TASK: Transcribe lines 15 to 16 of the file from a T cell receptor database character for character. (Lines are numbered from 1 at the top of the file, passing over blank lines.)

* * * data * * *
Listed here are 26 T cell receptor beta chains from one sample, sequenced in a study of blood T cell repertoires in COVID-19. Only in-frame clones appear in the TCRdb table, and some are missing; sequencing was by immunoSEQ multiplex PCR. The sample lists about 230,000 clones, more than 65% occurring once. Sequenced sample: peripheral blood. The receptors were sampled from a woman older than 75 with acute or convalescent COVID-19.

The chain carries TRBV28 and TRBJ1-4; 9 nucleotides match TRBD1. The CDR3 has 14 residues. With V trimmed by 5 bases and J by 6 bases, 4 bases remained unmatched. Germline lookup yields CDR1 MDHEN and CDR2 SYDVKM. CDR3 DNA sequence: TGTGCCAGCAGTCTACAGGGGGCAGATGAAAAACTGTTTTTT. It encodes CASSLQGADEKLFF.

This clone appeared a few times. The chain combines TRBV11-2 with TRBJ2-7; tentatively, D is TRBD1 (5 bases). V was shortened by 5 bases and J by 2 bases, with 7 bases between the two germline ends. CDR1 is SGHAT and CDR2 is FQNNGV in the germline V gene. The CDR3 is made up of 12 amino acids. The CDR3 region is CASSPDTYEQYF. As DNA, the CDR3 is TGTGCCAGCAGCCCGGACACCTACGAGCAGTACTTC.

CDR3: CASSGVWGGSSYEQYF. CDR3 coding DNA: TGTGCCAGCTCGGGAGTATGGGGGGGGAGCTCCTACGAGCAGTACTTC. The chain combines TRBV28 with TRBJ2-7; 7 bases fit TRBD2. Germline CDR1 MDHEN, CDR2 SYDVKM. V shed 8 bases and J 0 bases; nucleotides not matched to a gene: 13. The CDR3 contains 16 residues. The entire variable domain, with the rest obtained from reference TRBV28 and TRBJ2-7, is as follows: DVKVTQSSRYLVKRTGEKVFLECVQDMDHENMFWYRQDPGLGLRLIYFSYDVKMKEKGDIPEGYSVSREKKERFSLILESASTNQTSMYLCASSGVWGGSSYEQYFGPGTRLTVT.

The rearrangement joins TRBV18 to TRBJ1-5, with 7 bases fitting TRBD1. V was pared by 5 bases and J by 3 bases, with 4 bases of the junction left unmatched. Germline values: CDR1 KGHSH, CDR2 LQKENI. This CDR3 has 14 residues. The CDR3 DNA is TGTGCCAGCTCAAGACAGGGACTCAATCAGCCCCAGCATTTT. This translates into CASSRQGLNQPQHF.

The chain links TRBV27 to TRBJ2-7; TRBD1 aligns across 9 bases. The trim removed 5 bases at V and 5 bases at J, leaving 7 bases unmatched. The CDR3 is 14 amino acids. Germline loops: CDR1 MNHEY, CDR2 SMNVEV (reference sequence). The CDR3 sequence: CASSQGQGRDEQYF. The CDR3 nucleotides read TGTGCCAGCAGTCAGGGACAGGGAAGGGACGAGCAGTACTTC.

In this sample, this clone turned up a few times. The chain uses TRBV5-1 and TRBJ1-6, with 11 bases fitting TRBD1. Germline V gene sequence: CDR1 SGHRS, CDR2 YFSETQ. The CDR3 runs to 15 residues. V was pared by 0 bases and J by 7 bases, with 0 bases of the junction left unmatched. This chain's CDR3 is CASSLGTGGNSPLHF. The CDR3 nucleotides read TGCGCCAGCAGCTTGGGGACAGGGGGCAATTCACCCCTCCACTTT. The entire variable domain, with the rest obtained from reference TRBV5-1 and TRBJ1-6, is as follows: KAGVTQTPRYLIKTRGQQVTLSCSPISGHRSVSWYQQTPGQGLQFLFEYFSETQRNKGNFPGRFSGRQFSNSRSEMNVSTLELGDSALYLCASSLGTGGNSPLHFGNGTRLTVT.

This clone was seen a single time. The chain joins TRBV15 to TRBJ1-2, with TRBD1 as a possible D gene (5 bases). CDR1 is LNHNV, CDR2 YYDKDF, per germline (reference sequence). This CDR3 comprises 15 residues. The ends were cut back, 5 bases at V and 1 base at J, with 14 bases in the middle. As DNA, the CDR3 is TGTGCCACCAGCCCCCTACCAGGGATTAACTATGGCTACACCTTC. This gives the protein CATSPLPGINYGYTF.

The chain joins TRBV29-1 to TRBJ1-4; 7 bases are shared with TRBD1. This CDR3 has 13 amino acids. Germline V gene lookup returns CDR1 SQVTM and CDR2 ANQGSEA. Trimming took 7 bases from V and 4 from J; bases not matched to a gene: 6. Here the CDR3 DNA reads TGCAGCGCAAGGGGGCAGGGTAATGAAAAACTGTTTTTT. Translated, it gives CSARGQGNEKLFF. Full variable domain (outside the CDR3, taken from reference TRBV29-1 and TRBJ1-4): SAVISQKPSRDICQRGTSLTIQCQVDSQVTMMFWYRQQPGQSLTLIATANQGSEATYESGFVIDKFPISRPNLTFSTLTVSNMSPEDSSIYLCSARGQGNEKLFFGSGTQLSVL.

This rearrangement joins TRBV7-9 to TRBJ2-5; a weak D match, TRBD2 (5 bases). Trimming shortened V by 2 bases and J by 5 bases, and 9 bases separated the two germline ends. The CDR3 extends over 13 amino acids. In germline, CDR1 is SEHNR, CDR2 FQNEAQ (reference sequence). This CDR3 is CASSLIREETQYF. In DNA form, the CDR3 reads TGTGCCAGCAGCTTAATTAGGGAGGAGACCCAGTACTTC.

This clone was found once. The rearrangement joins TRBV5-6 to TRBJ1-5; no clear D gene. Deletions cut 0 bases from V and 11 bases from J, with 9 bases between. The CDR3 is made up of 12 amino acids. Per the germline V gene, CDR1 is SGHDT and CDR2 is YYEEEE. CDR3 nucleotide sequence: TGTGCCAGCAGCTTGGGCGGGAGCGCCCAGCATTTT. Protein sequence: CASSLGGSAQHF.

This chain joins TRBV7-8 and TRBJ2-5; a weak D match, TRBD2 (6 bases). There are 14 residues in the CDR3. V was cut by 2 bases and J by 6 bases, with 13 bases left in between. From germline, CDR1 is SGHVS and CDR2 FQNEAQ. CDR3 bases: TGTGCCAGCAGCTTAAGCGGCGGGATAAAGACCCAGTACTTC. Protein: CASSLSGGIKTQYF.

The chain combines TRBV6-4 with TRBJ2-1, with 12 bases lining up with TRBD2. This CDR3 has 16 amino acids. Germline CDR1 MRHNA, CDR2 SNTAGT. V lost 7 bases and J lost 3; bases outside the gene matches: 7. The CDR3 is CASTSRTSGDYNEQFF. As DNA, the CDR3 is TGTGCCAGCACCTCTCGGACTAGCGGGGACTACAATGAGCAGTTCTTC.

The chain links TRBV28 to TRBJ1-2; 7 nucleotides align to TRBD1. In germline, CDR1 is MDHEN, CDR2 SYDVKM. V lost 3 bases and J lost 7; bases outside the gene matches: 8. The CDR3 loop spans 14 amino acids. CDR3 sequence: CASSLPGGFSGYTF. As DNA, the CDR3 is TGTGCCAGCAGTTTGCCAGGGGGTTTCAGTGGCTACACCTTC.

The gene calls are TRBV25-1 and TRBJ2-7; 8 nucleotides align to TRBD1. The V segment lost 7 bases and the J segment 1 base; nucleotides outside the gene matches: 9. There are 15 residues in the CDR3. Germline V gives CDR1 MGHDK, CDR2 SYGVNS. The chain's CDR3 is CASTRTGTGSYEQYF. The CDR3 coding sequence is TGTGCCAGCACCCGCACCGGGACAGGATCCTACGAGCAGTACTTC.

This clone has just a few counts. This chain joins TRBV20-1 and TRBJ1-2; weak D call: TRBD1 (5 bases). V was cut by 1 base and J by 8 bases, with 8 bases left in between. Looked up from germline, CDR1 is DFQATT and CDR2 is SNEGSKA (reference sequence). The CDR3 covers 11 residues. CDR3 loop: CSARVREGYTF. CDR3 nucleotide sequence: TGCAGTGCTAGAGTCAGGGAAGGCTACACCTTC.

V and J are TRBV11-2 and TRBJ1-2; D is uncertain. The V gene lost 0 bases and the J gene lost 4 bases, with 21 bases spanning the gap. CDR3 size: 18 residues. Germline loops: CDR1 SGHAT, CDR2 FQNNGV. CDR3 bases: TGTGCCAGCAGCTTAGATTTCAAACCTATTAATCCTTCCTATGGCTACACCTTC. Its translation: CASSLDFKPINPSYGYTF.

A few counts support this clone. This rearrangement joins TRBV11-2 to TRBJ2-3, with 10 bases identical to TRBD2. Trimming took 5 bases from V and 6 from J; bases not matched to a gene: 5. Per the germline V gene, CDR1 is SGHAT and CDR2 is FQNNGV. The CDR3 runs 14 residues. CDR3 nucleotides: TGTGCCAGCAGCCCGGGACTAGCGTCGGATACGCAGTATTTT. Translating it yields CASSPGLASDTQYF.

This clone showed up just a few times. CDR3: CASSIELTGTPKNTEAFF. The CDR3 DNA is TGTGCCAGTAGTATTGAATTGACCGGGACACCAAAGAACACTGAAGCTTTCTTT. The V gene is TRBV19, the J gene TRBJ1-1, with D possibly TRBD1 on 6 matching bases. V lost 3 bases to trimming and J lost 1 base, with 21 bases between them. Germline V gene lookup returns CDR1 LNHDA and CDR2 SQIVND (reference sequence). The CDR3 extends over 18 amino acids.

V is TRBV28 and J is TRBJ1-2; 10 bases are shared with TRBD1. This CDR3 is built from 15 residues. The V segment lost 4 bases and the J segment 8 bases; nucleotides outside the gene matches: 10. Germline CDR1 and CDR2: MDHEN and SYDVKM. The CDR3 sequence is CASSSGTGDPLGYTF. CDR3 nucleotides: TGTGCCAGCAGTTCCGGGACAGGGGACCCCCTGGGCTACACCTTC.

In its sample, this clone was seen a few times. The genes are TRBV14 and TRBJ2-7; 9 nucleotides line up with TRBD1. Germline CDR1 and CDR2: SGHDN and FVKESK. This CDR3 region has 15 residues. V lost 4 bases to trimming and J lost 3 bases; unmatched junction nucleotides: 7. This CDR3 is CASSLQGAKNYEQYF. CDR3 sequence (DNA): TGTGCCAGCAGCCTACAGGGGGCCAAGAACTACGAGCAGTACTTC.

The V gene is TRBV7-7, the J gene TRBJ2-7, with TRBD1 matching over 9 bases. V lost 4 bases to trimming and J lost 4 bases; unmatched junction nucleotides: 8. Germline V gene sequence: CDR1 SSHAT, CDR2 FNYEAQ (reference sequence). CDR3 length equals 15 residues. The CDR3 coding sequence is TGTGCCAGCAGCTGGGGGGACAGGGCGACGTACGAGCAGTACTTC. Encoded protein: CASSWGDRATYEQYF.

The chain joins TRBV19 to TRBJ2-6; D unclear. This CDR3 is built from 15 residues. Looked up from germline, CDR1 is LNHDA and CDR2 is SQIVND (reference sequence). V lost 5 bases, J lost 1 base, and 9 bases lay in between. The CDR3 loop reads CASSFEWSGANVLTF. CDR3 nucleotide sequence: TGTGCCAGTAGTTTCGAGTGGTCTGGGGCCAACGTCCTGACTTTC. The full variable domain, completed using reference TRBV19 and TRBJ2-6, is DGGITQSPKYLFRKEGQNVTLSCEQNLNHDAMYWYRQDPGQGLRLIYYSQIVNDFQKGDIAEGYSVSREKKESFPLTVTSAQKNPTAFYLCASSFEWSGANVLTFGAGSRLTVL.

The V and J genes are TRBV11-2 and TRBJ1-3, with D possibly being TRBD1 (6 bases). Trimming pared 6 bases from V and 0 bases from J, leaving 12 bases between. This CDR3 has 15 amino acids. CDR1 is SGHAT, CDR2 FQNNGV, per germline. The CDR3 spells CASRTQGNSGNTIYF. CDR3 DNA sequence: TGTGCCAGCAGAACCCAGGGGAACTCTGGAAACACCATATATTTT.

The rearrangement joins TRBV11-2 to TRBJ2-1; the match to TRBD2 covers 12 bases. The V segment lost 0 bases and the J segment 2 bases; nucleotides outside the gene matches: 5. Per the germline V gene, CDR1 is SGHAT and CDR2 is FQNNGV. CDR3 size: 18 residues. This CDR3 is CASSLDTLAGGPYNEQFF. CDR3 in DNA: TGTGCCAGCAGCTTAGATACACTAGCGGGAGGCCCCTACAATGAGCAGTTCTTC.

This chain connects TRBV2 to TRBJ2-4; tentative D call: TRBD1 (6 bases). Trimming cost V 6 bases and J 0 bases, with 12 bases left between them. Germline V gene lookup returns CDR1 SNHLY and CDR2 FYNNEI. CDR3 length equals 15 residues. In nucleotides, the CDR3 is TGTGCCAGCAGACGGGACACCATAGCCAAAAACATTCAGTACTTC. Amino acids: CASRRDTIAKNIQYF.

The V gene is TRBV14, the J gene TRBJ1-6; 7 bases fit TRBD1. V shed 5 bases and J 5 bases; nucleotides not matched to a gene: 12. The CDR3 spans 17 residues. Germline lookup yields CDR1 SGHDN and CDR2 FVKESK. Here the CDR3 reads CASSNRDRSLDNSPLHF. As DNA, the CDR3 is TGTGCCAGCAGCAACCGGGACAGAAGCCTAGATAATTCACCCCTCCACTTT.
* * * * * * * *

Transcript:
The gene calls are TRBV25-1 and TRBJ2-7; 8 nucleotides align to TRBD1. The V segment lost 7 bases and the J segment 1 base; nucleotides outside the gene matches: 9. There are 15 residues in the CDR3. Germline V gives CDR1 MGHDK, CDR2 SYGVNS. The chain's CDR3 is CASTRTGTGSYEQYF. The CDR3 coding sequence is TGTGCCAGCACCCGCACCGGGACAGGATCCTACGAGCAGTACTTC.

This clone has just a few counts. This chain joins TRBV20-1 and TRBJ1-2; weak D call: TRBD1 (5 bases). V was cut by 1 base and J by 8 bases, with 8 bases left in between. Looked up from germline, CDR1 is DFQATT and CDR2 is SNEGSKA (reference sequence). The CDR3 covers 11 residues. CDR3 loop: CSARVREGYTF. CDR3 nucleotide sequence: TGCAGTGCTAGAGTCAGGGAAGGCTACACCTTC.